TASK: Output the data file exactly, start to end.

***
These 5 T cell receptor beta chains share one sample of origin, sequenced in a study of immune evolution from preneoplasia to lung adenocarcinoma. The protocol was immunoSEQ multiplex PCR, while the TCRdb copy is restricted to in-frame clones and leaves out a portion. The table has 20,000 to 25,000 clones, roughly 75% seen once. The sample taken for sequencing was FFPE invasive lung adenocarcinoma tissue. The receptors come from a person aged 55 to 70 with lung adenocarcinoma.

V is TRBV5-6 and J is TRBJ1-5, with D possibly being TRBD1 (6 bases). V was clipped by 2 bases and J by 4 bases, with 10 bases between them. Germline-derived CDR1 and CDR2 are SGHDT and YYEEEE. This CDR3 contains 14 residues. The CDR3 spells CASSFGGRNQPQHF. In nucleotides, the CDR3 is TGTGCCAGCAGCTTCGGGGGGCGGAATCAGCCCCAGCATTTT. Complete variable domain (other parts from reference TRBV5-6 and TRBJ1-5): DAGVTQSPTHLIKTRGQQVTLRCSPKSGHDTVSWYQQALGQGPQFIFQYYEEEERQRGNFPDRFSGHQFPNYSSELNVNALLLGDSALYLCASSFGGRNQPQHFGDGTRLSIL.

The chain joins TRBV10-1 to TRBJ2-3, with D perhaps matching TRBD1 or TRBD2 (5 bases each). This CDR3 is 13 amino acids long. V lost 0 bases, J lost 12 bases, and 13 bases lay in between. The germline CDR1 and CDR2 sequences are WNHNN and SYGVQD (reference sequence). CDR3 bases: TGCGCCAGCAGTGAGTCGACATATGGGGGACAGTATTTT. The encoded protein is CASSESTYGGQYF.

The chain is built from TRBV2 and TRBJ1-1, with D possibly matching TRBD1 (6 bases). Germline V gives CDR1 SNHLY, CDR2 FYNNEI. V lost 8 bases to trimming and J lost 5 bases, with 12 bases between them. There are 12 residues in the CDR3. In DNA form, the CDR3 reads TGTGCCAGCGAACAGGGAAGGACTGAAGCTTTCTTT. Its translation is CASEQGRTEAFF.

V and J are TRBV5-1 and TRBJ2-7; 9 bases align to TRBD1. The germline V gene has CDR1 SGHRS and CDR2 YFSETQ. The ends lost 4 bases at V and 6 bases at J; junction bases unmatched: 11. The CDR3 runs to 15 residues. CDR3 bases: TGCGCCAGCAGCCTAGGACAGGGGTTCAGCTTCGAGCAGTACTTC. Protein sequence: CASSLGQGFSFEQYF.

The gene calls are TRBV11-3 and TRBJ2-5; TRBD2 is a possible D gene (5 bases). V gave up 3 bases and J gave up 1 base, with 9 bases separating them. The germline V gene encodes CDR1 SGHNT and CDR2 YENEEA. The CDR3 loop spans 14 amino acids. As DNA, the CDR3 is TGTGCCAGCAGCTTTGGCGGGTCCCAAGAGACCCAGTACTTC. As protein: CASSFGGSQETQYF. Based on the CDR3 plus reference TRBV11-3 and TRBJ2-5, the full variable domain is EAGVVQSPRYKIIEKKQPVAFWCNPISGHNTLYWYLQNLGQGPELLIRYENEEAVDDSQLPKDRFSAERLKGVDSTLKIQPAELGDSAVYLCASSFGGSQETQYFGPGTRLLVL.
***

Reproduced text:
These 5 T cell receptor beta chains share one sample of origin, sequenced in a study of immune evolution from preneoplasia to lung adenocarcinoma. The protocol was immunoSEQ multiplex PCR, while the TCRdb copy is restricted to in-frame clones and leaves out a portion. The table has 20,000 to 25,000 clones, roughly 75% seen once. The sample taken for sequencing was FFPE invasive lung adenocarcinoma tissue. The receptors come from a person aged 55 to 70 with lung adenocarcinoma.

V is TRBV5-6 and J is TRBJ1-5, with D possibly being TRBD1 (6 bases). V was clipped by 2 bases and J by 4 bases, with 10 bases between them. Germline-derived CDR1 and CDR2 are SGHDT and YYEEEE. This CDR3 contains 14 residues. The CDR3 spells CASSFGGRNQPQHF. In nucleotides, the CDR3 is TGTGCCAGCAGCTTCGGGGGGCGGAATCAGCCCCAGCATTTT. Complete variable domain (other parts from reference TRBV5-6 and TRBJ1-5): DAGVTQSPTHLIKTRGQQVTLRCSPKSGHDTVSWYQQALGQGPQFIFQYYEEEERQRGNFPDRFSGHQFPNYSSELNVNALLLGDSALYLCASSFGGRNQPQHFGDGTRLSIL.

The chain joins TRBV10-1 to TRBJ2-3, with D perhaps matching TRBD1 or TRBD2 (5 bases each). This CDR3 is 13 amino acids long. V lost 0 bases, J lost 12 bases, and 13 bases lay in between. The germline CDR1 and CDR2 sequences are WNHNN and SYGVQD (reference sequence). CDR3 bases: TGCGCCAGCAGTGAGTCGACATATGGGGGACAGTATTTT. The encoded protein is CASSESTYGGQYF.

The chain is built from TRBV2 and TRBJ1-1, with D possibly matching TRBD1 (6 bases). Germline V gives CDR1 SNHLY, CDR2 FYNNEI. V lost 8 bases to trimming and J lost 5 bases, with 12 bases between them. There are 12 residues in the CDR3. In DNA form, the CDR3 reads TGTGCCAGCGAACAGGGAAGGACTGAAGCTTTCTTT. Its translation is CASEQGRTEAFF.

V and J are TRBV5-1 and TRBJ2-7; 9 bases align to TRBD1. The germline V gene has CDR1 SGHRS and CDR2 YFSETQ. The ends lost 4 bases at V and 6 bases at J; junction bases unmatched: 11. The CDR3 runs to 15 residues. CDR3 bases: TGCGCCAGCAGCCTAGGACAGGGGTTCAGCTTCGAGCAGTACTTC. Protein sequence: CASSLGQGFSFEQYF.

The gene calls are TRBV11-3 and TRBJ2-5; TRBD2 is a possible D gene (5 bases). V gave up 3 bases and J gave up 1 base, with 9 bases separating them. The germline V gene encodes CDR1 SGHNT and CDR2 YENEEA. The CDR3 loop spans 14 amino acids. As DNA, the CDR3 is TGTGCCAGCAGCTTTGGCGGGTCCCAAGAGACCCAGTACTTC. As protein: CASSFGGSQETQYF. Based on the CDR3 plus reference TRBV11-3 and TRBJ2-5, the full variable domain is EAGVVQSPRYKIIEKKQPVAFWCNPISGHNTLYWYLQNLGQGPELLIRYENEEAVDDSQLPKDRFSAERLKGVDSTLKIQPAELGDSAVYLCASSFGGSQETQYFGPGTRLLVL.